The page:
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What type of power cord can I use to fix a coffee maker?

  1. Jun 12, 2015 #1
    Hello everybody, I am trying to replace a power cord from a CBTL coffee machine. The cord, which was accidentally cut, has the following description. svt 300v, 18 awg, 105C. I have tried different shops around LA to find the power cord, but the best I was able to find was svt, 300v, 18awg, 75C. The only difference is the temperature. In a different shop, I was able to find the same power cord (the one with 75c), but instead of svt, it says stj. Will the temperature rating really matter much if I use the one I was able to find? I would really appreciate your advice on how to fix this issue and explanation of why it would, or wouldn't work. Thanks in advance.
     
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  3. Jun 12, 2015 #2

    jim hardy

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  4. Jun 12, 2015 #3
    Thanks jim, I will read the article, but the power cord is a bit different. The one I need looks like the one the computers or monitors use. I think it's called a 3 end prong, I apologize if that is not the name.
     
  5. Jun 12, 2015 #4

    jim hardy

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    No apology , my mistake i assumed it was 2 conductor like mine.

    That should be a fairly common cord.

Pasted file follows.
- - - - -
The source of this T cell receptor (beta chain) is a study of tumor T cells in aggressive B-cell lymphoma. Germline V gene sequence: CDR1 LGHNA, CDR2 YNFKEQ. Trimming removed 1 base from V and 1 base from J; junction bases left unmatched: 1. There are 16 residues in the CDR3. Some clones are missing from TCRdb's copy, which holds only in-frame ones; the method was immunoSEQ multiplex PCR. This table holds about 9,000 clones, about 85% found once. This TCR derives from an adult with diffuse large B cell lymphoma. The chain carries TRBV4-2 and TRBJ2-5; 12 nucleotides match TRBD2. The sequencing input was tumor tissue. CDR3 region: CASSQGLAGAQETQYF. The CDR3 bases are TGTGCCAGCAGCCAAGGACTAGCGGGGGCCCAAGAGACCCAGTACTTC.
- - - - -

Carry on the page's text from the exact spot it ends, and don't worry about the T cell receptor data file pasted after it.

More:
Just i can't find insulation details at sites for Home Depot and Ace Hardware...

    here's a manufacturer's site
    http://www.kordking.com/products/stock-cords/3-conductor-stock.php
    he lists plenty of 105C cords in 18 gage.
    A good hardware store can order one for you
    CPE insulation is i think what you want.

    perhaps you'll find one in a thrift store... look for the 105C marking. Dont use low temperature cord . Where you splice, use 105C connectors .
     
  6. Jun 12, 2015 #5
    I will keep looking. Home dopot does not have anything higher than 16 awg, but i guess 16 awg won't hurt. The only downside there was the 75c temperature. I have been researching all night about the temperature part. I don't quite understand why it is very important. Does the temperature refer to the wires getting hot and then melting the plastic or does it refer to outside sources getting the cord hot?
     
  7. Jun 12, 2015 #6

    jim hardy

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    Inside a coffeemaker you'll find a very high temperature wire going from the heating elements to the power cord. It's insulated by white glass braid or some other high temperature covering. That's because the wiring is run physically close to both the boiler and the heating element underneath the carafe. Clearly both can reach boiling point of water plus a few degrees.
    So 105C wire for the power cord makes sense, the inside of the appliance could conceivably get to 100C.
    CPE is okay for excursions to 120C so should the coffeemaker be allowed to boil dry and overheat it won't melt the incoming insulation and go pyrotechnic.

    So - in your case i'd call the coffeemaker's internal heating elements 'outside sources' because they're outside the wire even though they're inside the device.
     
  8. Jun 12, 2015 #7